Once diagnosed, treatment will vary based on the underlying cause. A speech therapist can make suggestions to address the problem, such as:
- Adjusting your loved one’s posture while eating and drinking
- Strengthening exercises for throat and neck muscles
- Safer ways to swallow food and beverages
- Food preparation techniques to make swallowing more manageable, such as pureeing
- Mixing thickeners in liquids to promote swallowing
Then, a dietician can recommend the best types of foods to avoid the risk of choking and make it easier for your loved one to swallow. In addition, a dentist may assess possible underlying oral health issues, such as poorly-fitting dentures, oral hygiene, gingivitis, or thrush.
How To Manage Swallowing Problems At Home
Watching your loved one struggle with swallowing problems is heartbreaking, but these suggestions may help:
- Choose soft, moist foods that are easy to swallow, such as oatmeal, soup, tuna salad, or noodle casseroles. Additionally, canned fruits contain lots of water and can help with hydration.
- Stay away from crumbly foods, like crackers, since they can cause choking or gagging. If dry foods are the only option, use non-spicy sauces to soften them.
- Avoid grainy foods like rice, and opt for something like mashed potatoes instead.
- Avoid spicy and salty foods since they can exasperate dry mouth by irritating the tissues and absorbing moisture.
- Steam vegetables instead of serving them uncooked. You can easily flavor steamed vegetables with spices or pasta sauce.
- Puree food for seniors who have particularly dry mouths.
- Chew sugar-free gum or suck on sugar-free candy between meals to promote saliva production.
- Drink eight cups of water every day. Swallowing problems often make it difficult for elders to notice thirst, making it easy to become dehydrated. Dehydration also impedes saliva production.
- Avoid ice cream or gelatinous deserts because they can liquify while eating and possibly cause aspiration when swallowed.
- Crush and mix oral medications with pudding or applesauce, or take with a thickened drink. Stronger, sweeter flavors can help cover some of the bad taste.
- Don’t use straws, as they increase the volume of liquid in the mouth, raising the risk of choking.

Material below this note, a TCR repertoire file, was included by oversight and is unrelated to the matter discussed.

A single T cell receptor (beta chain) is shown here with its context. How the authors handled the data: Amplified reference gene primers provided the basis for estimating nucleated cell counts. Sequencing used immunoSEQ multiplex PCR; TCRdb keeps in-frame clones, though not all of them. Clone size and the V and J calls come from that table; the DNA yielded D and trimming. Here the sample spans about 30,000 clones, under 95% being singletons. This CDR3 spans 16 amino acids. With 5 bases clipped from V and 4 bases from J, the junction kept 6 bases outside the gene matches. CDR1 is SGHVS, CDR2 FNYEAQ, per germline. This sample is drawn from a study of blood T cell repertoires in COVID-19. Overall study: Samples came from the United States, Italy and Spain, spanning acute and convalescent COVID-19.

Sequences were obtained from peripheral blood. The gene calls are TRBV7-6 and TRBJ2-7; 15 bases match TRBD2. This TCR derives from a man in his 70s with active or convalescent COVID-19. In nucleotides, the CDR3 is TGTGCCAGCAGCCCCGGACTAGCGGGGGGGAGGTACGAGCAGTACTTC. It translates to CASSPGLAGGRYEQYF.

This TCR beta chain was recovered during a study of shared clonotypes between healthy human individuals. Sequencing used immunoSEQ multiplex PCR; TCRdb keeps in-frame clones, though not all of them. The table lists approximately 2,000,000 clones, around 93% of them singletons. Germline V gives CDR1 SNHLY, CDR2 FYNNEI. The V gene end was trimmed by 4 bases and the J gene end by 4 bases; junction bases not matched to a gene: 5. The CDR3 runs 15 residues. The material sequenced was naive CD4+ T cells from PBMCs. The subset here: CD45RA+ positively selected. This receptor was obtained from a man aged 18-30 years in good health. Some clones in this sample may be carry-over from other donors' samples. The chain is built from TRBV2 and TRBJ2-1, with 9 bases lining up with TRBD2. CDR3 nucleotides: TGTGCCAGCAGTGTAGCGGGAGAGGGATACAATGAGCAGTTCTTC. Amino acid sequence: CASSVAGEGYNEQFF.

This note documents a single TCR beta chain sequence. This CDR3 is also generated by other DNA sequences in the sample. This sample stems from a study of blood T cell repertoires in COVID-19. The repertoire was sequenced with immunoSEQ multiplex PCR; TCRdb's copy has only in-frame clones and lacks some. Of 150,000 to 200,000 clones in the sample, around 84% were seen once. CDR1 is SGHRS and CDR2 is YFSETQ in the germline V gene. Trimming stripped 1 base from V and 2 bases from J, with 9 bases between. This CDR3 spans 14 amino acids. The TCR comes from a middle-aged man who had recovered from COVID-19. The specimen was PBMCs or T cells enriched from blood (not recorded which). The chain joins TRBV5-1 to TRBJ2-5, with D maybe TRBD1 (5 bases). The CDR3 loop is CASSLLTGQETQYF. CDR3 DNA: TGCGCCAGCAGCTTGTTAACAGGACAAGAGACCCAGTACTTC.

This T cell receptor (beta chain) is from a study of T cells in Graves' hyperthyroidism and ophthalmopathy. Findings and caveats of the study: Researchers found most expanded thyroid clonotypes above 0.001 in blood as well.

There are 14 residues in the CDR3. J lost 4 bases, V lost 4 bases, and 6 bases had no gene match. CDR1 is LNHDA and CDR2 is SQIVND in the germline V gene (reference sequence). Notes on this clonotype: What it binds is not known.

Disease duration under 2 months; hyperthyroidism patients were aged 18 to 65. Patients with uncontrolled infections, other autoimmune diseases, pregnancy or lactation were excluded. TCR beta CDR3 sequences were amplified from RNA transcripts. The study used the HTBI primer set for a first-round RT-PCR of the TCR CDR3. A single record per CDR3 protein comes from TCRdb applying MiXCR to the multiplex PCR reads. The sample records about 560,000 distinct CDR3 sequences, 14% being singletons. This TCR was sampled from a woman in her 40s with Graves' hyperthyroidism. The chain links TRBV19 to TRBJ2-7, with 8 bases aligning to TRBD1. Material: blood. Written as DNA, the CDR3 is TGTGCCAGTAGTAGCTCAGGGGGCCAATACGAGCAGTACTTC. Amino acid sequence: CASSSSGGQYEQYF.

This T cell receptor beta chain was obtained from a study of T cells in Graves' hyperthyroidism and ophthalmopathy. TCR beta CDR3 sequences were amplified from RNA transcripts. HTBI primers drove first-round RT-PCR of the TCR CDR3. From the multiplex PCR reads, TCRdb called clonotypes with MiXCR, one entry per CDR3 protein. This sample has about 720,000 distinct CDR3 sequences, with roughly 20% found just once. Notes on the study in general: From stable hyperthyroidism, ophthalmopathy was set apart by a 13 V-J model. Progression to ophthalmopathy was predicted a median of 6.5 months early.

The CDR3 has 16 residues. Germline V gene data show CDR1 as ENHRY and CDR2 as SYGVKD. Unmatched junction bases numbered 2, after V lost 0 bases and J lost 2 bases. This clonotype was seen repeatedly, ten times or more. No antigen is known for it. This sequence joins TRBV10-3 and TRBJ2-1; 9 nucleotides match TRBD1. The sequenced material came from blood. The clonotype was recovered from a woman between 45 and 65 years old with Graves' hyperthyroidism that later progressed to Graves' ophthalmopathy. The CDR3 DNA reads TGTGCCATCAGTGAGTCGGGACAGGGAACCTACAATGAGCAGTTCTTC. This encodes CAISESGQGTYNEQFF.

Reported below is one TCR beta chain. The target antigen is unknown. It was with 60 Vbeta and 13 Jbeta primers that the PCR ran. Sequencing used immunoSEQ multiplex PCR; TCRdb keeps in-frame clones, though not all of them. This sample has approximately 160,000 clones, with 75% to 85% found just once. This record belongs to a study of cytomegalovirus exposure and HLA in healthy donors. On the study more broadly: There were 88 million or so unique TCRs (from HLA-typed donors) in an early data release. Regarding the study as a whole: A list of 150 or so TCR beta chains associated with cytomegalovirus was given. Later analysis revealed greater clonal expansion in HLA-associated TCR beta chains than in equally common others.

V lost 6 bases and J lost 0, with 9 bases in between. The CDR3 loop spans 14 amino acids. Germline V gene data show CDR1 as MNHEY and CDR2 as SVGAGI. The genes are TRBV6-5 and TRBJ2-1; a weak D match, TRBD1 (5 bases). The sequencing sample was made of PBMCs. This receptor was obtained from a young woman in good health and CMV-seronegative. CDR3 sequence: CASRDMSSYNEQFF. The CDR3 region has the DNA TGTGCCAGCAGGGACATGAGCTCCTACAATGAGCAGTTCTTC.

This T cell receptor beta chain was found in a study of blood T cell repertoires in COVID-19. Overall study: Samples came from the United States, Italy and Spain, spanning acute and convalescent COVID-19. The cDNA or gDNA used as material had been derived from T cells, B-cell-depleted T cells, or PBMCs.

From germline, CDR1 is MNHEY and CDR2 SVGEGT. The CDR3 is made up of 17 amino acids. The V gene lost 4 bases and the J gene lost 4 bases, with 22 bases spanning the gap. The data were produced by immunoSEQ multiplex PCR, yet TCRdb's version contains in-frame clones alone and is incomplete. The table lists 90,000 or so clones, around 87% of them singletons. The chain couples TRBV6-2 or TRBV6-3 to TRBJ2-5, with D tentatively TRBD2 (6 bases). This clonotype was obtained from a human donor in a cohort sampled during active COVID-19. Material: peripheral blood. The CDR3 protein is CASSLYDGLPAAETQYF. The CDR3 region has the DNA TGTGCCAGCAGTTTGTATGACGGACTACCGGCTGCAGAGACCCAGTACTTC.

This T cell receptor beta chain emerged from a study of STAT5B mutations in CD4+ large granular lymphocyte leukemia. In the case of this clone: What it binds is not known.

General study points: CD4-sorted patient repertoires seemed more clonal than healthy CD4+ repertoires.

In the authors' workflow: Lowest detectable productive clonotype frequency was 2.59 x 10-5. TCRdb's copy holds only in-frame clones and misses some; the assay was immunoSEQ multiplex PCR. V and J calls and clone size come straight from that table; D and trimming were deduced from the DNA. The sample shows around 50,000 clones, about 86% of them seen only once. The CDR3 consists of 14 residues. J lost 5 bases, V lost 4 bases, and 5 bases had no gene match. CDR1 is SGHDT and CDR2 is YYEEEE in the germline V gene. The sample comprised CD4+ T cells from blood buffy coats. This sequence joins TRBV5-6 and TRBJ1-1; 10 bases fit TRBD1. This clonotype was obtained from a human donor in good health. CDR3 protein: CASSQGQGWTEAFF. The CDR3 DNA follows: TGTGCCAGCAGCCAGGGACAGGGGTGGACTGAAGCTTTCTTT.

- Allow plenty of time to eat, and avoid rushing your loved one.
- Reduce distractions such as the TV.
- Eat with friends and family if possible, since the company can put your loved one at ease and encourage a more leisurely mealtime.
Does Your Loved One Suffer From Swallowing Problems?
Difficulty swallowing, or dysphagia, is a serious concern that commonly affects older adults. Dysphagia can be caused by various factors, from neurological disorders to muscle weakness in the mouth and throat to incorrectly-fitted dentures.
There are a few things you can do to make eating and drinking easier. Some simple diet changes, focusing on better posture while eating, and giving your loved one plenty of time to eat are just a few things you can do at home in addition to following a professional treatment plan.
Seeing a loved one struggle with swallowing problems is alarming. However, if you have concerns about your loved one’s safety at home, we can help. Our care coordinators can connect you with a home health professional who has the training and expertise to help your loved one during mealtimes. Call 1 (888) 541-1136 or email firstname.lastname@example.org to book a meeting.
For more resources for seniors and caregivers, visit the Blog.
- DailyCaring Editorial Team. (n.d.). Why do seniors have trouble swallowing? DailyCaring.com. Retrieved April 21, 2022, from https://dailycaring.com/why-do-seniors-have-trouble-swallowing/
- Hegg, J. (n.d.). Tips For Seniors And Caregivers Managing Dysphagia. DailyCaring.com. Retrieved April 21, 2022, from https://dailycaring.com/7-helpful-tips-for-seniors-and-caregivers-managing-dysphagia/
- Keller, M. (2011). Dealing With Dysphagia. TodaysGeriatricMedicine.com. Retrieved April 21, 2022, from https://www.todaysgeriatricmedicine.com/archive/winter2011_p8.shtml
- Mayo Clinic Staff. (n.d.). Dysphagia. MayoClinic.org. Retrieved April 21, 2022, from https://www.mayoclinic.org/diseases-conditions/dysphagia/symptoms-causes/syc-20372028
- Thiyagalingam, S., Kulinski, A. E., Thorsteinsdottir, B., Shindelar, K. L., & Takahashi, P. Y. (2021). Dysphagia in older adults. Mayo Clinic Proceedings, 96(2), 488–497. https://doi.org/10.1016/j.mayocp.2020.08.001